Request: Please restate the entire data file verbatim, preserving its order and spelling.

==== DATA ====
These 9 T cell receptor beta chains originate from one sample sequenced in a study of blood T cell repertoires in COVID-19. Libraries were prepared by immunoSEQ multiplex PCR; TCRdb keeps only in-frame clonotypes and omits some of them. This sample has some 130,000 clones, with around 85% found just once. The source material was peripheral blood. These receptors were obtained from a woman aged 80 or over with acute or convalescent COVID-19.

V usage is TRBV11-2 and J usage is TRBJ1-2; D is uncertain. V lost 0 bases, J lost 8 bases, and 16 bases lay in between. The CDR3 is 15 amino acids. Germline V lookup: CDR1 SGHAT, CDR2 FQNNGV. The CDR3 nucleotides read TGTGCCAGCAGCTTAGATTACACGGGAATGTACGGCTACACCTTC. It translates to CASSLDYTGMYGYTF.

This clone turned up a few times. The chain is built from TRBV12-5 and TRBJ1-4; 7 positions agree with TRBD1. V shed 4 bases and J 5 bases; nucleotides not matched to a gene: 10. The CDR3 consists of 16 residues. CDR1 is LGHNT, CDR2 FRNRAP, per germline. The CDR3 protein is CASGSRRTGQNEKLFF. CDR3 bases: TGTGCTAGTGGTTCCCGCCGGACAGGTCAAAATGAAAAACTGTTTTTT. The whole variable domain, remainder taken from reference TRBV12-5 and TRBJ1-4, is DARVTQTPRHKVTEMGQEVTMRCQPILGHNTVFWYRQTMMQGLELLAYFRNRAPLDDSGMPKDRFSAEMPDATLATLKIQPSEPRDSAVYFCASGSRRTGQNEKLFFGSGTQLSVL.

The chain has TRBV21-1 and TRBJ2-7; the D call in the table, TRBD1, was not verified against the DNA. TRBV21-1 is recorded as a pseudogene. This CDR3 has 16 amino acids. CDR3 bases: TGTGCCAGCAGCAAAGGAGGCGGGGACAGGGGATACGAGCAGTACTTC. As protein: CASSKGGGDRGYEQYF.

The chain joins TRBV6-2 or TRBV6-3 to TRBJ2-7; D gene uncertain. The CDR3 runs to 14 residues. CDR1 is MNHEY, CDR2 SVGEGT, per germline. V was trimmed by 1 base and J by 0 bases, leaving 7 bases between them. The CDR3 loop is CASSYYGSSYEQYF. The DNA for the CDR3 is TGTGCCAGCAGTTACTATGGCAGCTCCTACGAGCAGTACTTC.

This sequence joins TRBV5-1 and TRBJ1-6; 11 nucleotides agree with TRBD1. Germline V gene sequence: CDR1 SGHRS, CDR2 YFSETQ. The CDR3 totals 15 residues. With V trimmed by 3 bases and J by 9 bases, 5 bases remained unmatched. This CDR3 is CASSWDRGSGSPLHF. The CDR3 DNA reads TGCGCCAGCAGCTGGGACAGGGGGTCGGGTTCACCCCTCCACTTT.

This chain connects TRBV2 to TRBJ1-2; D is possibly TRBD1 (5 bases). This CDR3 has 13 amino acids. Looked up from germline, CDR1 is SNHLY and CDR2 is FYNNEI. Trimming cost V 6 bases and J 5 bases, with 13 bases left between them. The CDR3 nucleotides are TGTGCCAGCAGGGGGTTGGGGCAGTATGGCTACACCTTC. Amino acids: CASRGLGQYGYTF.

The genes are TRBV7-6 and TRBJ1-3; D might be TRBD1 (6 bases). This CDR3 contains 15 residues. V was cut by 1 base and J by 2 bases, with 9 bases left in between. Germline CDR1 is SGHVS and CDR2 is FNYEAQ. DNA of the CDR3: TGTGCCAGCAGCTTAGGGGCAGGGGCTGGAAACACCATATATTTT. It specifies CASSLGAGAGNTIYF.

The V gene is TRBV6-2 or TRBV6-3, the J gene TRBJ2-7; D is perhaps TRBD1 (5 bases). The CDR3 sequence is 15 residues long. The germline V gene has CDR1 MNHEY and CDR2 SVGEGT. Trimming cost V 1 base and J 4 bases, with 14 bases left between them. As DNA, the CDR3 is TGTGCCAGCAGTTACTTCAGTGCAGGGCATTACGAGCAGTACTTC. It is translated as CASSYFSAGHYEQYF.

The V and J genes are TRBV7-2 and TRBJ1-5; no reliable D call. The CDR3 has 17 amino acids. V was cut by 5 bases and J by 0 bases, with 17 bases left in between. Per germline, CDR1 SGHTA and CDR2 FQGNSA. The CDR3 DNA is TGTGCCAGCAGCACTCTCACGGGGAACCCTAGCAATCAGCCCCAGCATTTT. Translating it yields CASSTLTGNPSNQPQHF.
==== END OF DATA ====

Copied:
These 9 T cell receptor beta chains originate from one sample sequenced in a study of blood T cell repertoires in COVID-19. Libraries were prepared by immunoSEQ multiplex PCR; TCRdb keeps only in-frame clonotypes and omits some of them. This sample has some 130,000 clones, with around 85% found just once. The source material was peripheral blood. These receptors were obtained from a woman aged 80 or over with acute or convalescent COVID-19.

V usage is TRBV11-2 and J usage is TRBJ1-2; D is uncertain. V lost 0 bases, J lost 8 bases, and 16 bases lay in between. The CDR3 is 15 amino acids. Germline V lookup: CDR1 SGHAT, CDR2 FQNNGV. The CDR3 nucleotides read TGTGCCAGCAGCTTAGATTACACGGGAATGTACGGCTACACCTTC. It translates to CASSLDYTGMYGYTF.

This clone turned up a few times. The chain is built from TRBV12-5 and TRBJ1-4; 7 positions agree with TRBD1. V shed 4 bases and J 5 bases; nucleotides not matched to a gene: 10. The CDR3 consists of 16 residues. CDR1 is LGHNT, CDR2 FRNRAP, per germline. The CDR3 protein is CASGSRRTGQNEKLFF. CDR3 bases: TGTGCTAGTGGTTCCCGCCGGACAGGTCAAAATGAAAAACTGTTTTTT. The whole variable domain, remainder taken from reference TRBV12-5 and TRBJ1-4, is DARVTQTPRHKVTEMGQEVTMRCQPILGHNTVFWYRQTMMQGLELLAYFRNRAPLDDSGMPKDRFSAEMPDATLATLKIQPSEPRDSAVYFCASGSRRTGQNEKLFFGSGTQLSVL.

The chain has TRBV21-1 and TRBJ2-7; the D call in the table, TRBD1, was not verified against the DNA. TRBV21-1 is recorded as a pseudogene. This CDR3 has 16 amino acids. CDR3 bases: TGTGCCAGCAGCAAAGGAGGCGGGGACAGGGGATACGAGCAGTACTTC. As protein: CASSKGGGDRGYEQYF.

The chain joins TRBV6-2 or TRBV6-3 to TRBJ2-7; D gene uncertain. The CDR3 runs to 14 residues. CDR1 is MNHEY, CDR2 SVGEGT, per germline. V was trimmed by 1 base and J by 0 bases, leaving 7 bases between them. The CDR3 loop is CASSYYGSSYEQYF. The DNA for the CDR3 is TGTGCCAGCAGTTACTATGGCAGCTCCTACGAGCAGTACTTC.

This sequence joins TRBV5-1 and TRBJ1-6; 11 nucleotides agree with TRBD1. Germline V gene sequence: CDR1 SGHRS, CDR2 YFSETQ. The CDR3 totals 15 residues. With V trimmed by 3 bases and J by 9 bases, 5 bases remained unmatched. This CDR3 is CASSWDRGSGSPLHF. The CDR3 DNA reads TGCGCCAGCAGCTGGGACAGGGGGTCGGGTTCACCCCTCCACTTT.

This chain connects TRBV2 to TRBJ1-2; D is possibly TRBD1 (5 bases). This CDR3 has 13 amino acids. Looked up from germline, CDR1 is SNHLY and CDR2 is FYNNEI. Trimming cost V 6 bases and J 5 bases, with 13 bases left between them. The CDR3 nucleotides are TGTGCCAGCAGGGGGTTGGGGCAGTATGGCTACACCTTC. Amino acids: CASRGLGQYGYTF.

The genes are TRBV7-6 and TRBJ1-3; D might be TRBD1 (6 bases). This CDR3 contains 15 residues. V was cut by 1 base and J by 2 bases, with 9 bases left in between. Germline CDR1 is SGHVS and CDR2 is FNYEAQ. DNA of the CDR3: TGTGCCAGCAGCTTAGGGGCAGGGGCTGGAAACACCATATATTTT. It specifies CASSLGAGAGNTIYF.

The V gene is TRBV6-2 or TRBV6-3, the J gene TRBJ2-7; D is perhaps TRBD1 (5 bases). The CDR3 sequence is 15 residues long. The germline V gene has CDR1 MNHEY and CDR2 SVGEGT. Trimming cost V 1 base and J 4 bases, with 14 bases left between them. As DNA, the CDR3 is TGTGCCAGCAGTTACTTCAGTGCAGGGCATTACGAGCAGTACTTC. It is translated as CASSYFSAGHYEQYF.

The V and J genes are TRBV7-2 and TRBJ1-5; no reliable D call. The CDR3 has 17 amino acids. V was cut by 5 bases and J by 0 bases, with 17 bases left in between. Per germline, CDR1 SGHTA and CDR2 FQGNSA. The CDR3 DNA is TGTGCCAGCAGCACTCTCACGGGGAACCCTAGCAATCAGCCCCAGCATTTT. Translating it yields CASSTLTGNPSNQPQHF.